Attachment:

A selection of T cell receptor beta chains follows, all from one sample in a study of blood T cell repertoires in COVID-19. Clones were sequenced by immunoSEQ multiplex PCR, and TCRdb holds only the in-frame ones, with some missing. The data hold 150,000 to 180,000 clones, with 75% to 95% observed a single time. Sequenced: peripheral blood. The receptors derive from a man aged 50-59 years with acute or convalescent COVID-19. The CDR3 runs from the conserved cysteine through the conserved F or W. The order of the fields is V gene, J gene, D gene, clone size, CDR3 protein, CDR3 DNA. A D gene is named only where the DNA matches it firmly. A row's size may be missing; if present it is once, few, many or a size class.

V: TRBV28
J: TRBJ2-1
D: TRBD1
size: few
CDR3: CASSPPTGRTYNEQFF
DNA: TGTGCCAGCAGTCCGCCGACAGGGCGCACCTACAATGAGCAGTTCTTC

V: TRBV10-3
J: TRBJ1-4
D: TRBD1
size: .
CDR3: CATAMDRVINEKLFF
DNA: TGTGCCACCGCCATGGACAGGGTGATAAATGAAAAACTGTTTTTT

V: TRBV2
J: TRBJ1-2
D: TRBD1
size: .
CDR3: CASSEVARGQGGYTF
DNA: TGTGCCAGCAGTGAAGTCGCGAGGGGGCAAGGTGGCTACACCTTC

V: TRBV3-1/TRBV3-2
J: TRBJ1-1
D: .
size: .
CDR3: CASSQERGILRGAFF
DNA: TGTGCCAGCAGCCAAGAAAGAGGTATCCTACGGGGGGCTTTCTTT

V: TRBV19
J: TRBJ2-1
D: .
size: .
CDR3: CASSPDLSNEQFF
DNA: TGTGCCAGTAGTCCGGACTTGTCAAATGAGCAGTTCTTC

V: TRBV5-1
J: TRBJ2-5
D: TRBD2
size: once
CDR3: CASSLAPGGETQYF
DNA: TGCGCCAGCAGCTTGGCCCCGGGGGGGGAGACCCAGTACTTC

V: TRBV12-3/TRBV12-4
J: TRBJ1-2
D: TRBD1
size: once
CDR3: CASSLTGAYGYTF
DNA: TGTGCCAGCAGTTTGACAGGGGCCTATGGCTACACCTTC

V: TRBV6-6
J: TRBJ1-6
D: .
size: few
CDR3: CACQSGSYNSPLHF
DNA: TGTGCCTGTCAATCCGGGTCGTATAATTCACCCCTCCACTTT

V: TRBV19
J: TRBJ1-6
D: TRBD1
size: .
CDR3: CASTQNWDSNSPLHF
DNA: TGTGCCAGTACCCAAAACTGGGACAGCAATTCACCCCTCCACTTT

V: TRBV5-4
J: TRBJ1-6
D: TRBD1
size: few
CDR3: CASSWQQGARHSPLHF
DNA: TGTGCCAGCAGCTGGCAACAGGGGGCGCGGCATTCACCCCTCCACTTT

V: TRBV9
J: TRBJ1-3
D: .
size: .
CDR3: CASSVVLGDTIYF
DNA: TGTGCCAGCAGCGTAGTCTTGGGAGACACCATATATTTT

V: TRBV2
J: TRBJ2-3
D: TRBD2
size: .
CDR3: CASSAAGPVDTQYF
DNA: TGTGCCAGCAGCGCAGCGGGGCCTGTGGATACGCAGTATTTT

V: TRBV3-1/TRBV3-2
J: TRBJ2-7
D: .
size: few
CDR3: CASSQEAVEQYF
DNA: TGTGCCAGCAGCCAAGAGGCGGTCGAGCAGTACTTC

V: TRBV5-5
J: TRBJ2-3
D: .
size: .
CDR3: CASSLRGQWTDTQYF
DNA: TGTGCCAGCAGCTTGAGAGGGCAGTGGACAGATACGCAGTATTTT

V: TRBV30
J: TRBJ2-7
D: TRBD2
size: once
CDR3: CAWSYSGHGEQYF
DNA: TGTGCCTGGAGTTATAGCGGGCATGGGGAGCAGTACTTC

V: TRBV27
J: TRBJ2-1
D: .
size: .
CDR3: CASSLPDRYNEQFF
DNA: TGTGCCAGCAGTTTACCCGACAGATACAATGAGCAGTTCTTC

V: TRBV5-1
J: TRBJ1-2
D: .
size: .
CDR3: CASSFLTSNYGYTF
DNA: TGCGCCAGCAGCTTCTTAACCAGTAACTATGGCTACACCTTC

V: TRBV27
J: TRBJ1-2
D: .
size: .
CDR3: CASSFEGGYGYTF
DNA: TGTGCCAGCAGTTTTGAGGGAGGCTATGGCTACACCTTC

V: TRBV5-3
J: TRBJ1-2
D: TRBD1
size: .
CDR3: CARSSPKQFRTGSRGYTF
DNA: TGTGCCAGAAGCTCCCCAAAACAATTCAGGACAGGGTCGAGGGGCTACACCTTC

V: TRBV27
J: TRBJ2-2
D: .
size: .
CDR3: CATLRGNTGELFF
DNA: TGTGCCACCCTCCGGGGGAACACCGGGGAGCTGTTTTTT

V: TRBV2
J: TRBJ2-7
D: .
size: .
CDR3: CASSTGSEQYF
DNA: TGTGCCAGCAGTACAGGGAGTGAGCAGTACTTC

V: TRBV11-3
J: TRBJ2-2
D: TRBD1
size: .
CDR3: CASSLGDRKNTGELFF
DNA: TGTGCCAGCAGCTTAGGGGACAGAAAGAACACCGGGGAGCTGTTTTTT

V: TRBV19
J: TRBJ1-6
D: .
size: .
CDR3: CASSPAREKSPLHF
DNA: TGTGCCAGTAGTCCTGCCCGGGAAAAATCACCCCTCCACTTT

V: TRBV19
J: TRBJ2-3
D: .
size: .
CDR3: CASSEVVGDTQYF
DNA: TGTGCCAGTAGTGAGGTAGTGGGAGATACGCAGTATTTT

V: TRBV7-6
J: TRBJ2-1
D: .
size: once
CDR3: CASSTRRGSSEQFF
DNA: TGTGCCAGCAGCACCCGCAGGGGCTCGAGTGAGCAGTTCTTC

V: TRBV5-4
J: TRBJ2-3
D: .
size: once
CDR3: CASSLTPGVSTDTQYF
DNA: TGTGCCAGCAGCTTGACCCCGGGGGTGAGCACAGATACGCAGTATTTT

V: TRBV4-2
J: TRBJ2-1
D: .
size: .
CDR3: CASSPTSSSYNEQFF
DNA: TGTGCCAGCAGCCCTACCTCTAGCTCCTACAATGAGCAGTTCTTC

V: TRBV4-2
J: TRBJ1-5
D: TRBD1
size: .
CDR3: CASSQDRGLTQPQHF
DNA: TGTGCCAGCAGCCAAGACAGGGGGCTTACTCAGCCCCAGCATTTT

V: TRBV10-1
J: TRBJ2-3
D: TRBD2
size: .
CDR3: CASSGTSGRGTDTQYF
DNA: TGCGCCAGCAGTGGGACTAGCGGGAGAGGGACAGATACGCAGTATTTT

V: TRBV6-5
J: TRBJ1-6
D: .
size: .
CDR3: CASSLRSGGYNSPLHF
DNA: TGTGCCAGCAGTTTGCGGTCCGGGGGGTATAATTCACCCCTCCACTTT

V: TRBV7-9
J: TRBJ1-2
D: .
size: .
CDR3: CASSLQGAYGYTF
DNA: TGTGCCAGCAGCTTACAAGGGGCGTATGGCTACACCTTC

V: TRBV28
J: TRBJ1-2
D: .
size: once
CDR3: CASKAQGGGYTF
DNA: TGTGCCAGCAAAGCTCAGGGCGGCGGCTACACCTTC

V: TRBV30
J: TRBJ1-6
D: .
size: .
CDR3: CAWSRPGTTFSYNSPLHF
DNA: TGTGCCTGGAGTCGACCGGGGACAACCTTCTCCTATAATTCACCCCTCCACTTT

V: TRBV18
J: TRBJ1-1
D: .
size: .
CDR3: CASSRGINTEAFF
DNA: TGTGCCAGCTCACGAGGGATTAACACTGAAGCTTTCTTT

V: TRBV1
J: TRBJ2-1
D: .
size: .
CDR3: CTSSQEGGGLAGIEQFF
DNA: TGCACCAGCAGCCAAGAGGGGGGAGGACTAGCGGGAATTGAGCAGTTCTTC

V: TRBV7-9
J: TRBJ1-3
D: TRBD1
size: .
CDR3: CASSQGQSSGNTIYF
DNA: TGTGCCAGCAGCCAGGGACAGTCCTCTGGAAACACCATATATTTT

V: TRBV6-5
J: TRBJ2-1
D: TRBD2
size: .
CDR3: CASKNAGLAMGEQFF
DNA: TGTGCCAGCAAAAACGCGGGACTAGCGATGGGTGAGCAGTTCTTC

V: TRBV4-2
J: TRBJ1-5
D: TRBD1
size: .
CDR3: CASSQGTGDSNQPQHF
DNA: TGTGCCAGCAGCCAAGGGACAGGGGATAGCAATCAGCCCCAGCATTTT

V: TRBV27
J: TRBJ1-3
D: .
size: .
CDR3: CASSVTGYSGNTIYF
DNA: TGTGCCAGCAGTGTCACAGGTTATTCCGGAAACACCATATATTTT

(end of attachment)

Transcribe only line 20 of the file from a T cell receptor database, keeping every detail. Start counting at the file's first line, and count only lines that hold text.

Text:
V: TRBV3-1/TRBV3-2